At lunch, Dr. Sheppard tells Caroline that he’ll be dining with Roger Ackroyd that night. Caroline says that Ralph has been staying at the local inn, and Sheppard doesn’t question her—he trusts Caroline for such information. Caroline also tells her brother that Ralph has probably been spending time with Flora Ackroyd, his “cousin” (though they’re not biologically related). Caroline adds that Ralph and Flora may be engaged, but Sheppard is unconvinced.
Once again, Caroline acts as an important source of information—Dr. Sheppard doesn’t question her authority (and therefore the reader doesn’t, either). And although Sheppard does question Caroline’s theory about Ralph and Flora, he’s already entertained some of her other theories, which may prove to be correct after all.
At lunch, Dr. Sheppard thinks about the foreigner who has moved in next door. His name is “Mr. Porrott,” and neither he nor Caroline has been able to learn anything whatsoever about him. Based on his mustache, Sheppard guesses that he’s a hairdresser.
By this point, the Belgian detective Hercule Poirot was a popular character in Christie’s novels, and readers would have recognized him from Sheppard’s description of his famous mustache. It’s a sign of Poirot’s outsider-ness that in this small, close-knit town, nobody knows anything about him.
That afternoon, Sheppard is working in his garden when a vegetable marrow (a kind of squash) whizzes by his head. A moment later, “Mr. Porrott” appears. He apologizes: he’s been cultivating vegetables for months, and is furious that they haven’t grown well. Sheppard asks Mr. Porrott why he’s moved to the village, and he explains that he’s been trying in vain to escape his “old busy days.” Sheppard tells Porrott that recently he came into “a legacy,” and yet he’s still living in his village.
Sheppard and Poirot seem to become friends almost immediately. They bond by discussing how they’ve been unable to turn their backs on their old lives—Sheppard because he still lives in his small village, Poirot because he’s still interested in his old profession.
Mr. Porrott explains to Dr. Sheppard that he’s come to live in the village because his old friend—an honest, occasionally foolish friend—has gone to live in South America. As a result, Porrott no longer feels that he can proceed with “the study of human nature.” Sheppard says that for his part, he’s made bad investments and has lost a lot of money lately. Porrott tells Sheppard that he’s a lot like Porrott’s old friend.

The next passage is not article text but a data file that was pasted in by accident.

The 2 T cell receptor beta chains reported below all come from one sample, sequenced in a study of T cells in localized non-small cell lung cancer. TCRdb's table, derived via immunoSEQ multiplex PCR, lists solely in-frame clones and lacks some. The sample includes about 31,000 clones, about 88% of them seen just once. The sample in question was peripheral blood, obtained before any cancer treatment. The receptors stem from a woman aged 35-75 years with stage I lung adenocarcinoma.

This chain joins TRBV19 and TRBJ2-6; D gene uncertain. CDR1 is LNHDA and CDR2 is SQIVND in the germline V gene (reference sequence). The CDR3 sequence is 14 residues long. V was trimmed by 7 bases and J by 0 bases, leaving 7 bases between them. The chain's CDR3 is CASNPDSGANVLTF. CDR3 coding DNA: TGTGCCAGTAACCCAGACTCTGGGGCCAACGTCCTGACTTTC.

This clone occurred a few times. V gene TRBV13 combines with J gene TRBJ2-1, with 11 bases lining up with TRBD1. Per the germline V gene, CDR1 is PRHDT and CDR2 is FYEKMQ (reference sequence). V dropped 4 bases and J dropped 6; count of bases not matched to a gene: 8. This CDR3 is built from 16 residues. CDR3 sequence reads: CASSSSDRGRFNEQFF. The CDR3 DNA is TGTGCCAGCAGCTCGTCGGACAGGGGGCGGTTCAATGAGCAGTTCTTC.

Poirot’s usual sidekick (the Dr. Watson character to Poirot’s Sherlock Holmes) is named Captain Hastings—this is the character Poirot says has gone to South America. Notice that Sheppard admits he’s lost a lot of money, suggesting a possible financial motive for a crime. However, Poirot makes readers (or at least Agatha Christie fans) think that Sheppard can be trusted by comparing him to Hastings—the usual narrator and the most trustworthy character in a Christie novel.
Mr. Porrott asks Dr. Sheppard if he can name someone, based on Porrott’s description: dark hair, very handsome. Sheppard immediately concludes that Porrott is describing Ralph Paton. Porrott explains that he knows Roger Ackroyd from London, and has asked Ackroyd to keep quiet about his profession—Porrott is so eager to remain incognito that he hasn’t even corrected “the local version of my name.” Porrott goes on to explain that there’s something about Ralph that he’s been unable to understand.
Poirot is connected to Roger Ackroyd in vague ways that he doesn’t describe in any detail. He’s come to King’s Abbot to retire from his years of being a detective, and yet he’s unable to curb his curiosity about other people—the very curiosity that made him such a good detective in the first place.
Dr. Sheppard leaves Mr. Porrott and goes inside his house; Caroline has just come home. She tells Dr. Sheppard that she’s just seen Roger Ackroyd, who told her that Ralph and Flora are engaged. Caroline told Roger that Ralph was in town, and Roger seemed surprised. She also explains that, while walking home through the woods, she heard Ralph arguing with a woman. Ralph said, “it is quite on the cards the old man will cut me off with a shilling.” Ralph then explained that he’d become a rich man as soon as “the old man” died.
Sure enough, Caroline’s theories about Ralph and Flora turn out to be correct, confirming that—paranoid and gossipy though she might be—she’s a surprisingly reliable source. Therefore, we might also trust Caroline when she says that she overheard Ralph with another woman. Ralph’s comments suggest some tension between him and Roger (his “old man”), based on the fact that Roger controls Ralph’s finances.
Dr. Sheppard decides to go to the Three Boars inn, where he expects to find Ralph. Sheppard knows Ralph well, since he knew Ralph’s mother years ago. Ralph has “a strain of weakness” in him, though he’s handsome and charming. At the inn, Ralph greets Sheppard and offers him a drink. He explains that Roger Ackroyd has put him in “a devil of a mess.” Sheppard asks if he can help in any way, but Ralph murmurs, “I’ve got to play a lone hand.”
Sheppard is vague about just how well he knows Ralph—he knew Ralph’s mother, but it’s unclear if he and Ralph are friends, if they see each other often, etc. Ralph seems to be in some kind of trouble, and seems to be on the verge of taking matters into his own hands—suggesting, once again, that he might be a suspect in the titular crime.